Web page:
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The only thing worse than Google’s giant Pixel 3 XL notch is hiding it

Pixel 3 XL Notch Off

Months of Pixel 3 and Pixel 3 XL leaks reached a boiling point in September when a shipment of prototypes was allegedly stolen, sold on the black market, and then reviewed by Eastern European bloggers. As a result, there were almost no surprises left earlier this week when Google finally unveiled its third-generation Pixel phones during a media event in New York City. We knew what the Pixel 3 and Pixel 3 XL looked like, we knew how impressive their new camera would be, and we knew just about all of their new features. We also knew that the larger Pixel 3 XL would feature a big notch at the top of the display, but we don’t think anyone fully appreciated how massive the notch is on Google’s new Pixel phablet until we got our hands on the phone this past Tuesday.

I shared some initial thoughts and hands-pn Pixel 3 and Pixel 3 XL impressions earlier this week after spending some time with both new phones. They’re terrific new handsets that showcase the best of what Android has to offer in 2018 and 2019, and they’ll undoubtedly be very popular with hardcore Android fans who want access to a “pure” Android experience and timely software updates. That said, there’s one thing that many hardcore Android fans will dislike about both new Pixel phones: Their displays.

The screens on both new Pixel 3 devices are bright and vivid, but their designs are off-putting — each for a different reason. On the smaller Pixel 3 phone, the thick unsightly bezels above and below the display make the phone look like a relic of the past. The larger Pixel 3 XL has a slightly more modern “all-screen” style design, but it also has the most massive notch I have ever seen on a smartphone. Android fanboys who inherently hate anything involving Apple are definitely not going to like it. After all, it was Apple that popularized this type of display notch with last year’s iPhone X and this year’s iPhone XS.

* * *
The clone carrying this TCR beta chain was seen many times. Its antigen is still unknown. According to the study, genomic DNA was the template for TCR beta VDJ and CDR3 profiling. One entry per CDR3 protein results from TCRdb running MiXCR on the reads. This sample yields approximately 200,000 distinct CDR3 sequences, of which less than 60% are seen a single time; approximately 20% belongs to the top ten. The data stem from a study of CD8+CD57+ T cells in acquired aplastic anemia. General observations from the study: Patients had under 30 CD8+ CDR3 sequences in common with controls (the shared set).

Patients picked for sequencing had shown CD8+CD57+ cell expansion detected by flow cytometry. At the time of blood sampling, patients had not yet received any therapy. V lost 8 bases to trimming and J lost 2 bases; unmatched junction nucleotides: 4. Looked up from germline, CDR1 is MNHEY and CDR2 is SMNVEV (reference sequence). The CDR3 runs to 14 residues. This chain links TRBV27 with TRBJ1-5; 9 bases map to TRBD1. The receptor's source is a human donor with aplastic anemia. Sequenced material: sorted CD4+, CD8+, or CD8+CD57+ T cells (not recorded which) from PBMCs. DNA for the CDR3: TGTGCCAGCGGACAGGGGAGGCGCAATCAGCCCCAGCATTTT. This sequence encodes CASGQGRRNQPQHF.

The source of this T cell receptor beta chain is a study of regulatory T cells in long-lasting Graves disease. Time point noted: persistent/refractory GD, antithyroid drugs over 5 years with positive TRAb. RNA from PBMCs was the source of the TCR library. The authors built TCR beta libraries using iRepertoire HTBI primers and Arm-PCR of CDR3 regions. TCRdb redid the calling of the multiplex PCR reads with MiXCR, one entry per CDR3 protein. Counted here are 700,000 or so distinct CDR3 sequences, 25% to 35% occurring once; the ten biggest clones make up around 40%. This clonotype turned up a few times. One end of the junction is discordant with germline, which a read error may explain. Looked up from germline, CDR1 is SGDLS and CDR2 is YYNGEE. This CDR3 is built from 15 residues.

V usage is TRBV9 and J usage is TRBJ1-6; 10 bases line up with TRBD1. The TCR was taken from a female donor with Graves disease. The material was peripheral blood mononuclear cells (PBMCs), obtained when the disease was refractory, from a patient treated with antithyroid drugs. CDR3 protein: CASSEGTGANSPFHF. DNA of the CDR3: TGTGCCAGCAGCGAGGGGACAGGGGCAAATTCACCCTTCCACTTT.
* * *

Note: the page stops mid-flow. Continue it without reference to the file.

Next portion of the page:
Image source: Zach Epstein, BGR

I’ll spend plenty of time in my in-depth Pixel 3 XL review discussing that massive notch at the top of the screen, but there’s one reason I wanted to bring it up in the meantime. Following the Pixel 3 XL’s unveiling earlier this week, people are rediscovering the fact that there’s a way to disable the display notch on the Pixel 3 XL so that the entire top portion of the screen is kept black. With this option enabled in the phone’s developer settings, the phone’s screen looks like it does in the featured image at the top of this post instead of stretching to the top left and right corners.

Is hiding the Pixel 3 XL’s notch a good idea for people who hate Google’s amplification of Apple’s iPhone X design? No, it isn’t. In fact, the only thing that makes the face of the Pixel 3 XL look worse than it does with that huge notch is hiding it.

Many Android vendors that copy Apple’s iPhone X design — and there are dozens of them — acknowledge the fact that not all smartphone users want a screen with a notch. To accommodate those users, many vendors offer an option like Google to hide the notch by making the screen black on either side of the cutout. But instead of completely wasting all that screen real estate and catapulting their phone designs back to 2015, they use the space on the sides of the notch to display things like reception, battery, a clock, and notification icons. When you hide the notch on the Pixel 3 XL, however, all that space is burned and the phone looks like a design straight out of 2015. It looks like… well… the Pixel 3.

Google’s display notch on the Pixel 3 XL is large and unsightly indeed, but you should prepare yourself to just deal with it if you plan to buy this phone. As bad as it looks, the alternative is so much worse.

Zach Epstein

Zach Epstein has worked in and around ICT for more than 15 years, first in marketing and business development with two private telcos, then as a writer and editor covering business news, consumer electronics and telecommunications. Zach’s work has been quoted by countless top news publications in the US and around the world. He was also recently named one of the world's top-10 “power mobile influencers” by Forbes, as well as one of Inc. Magazine's top-30 Internet of Things experts.

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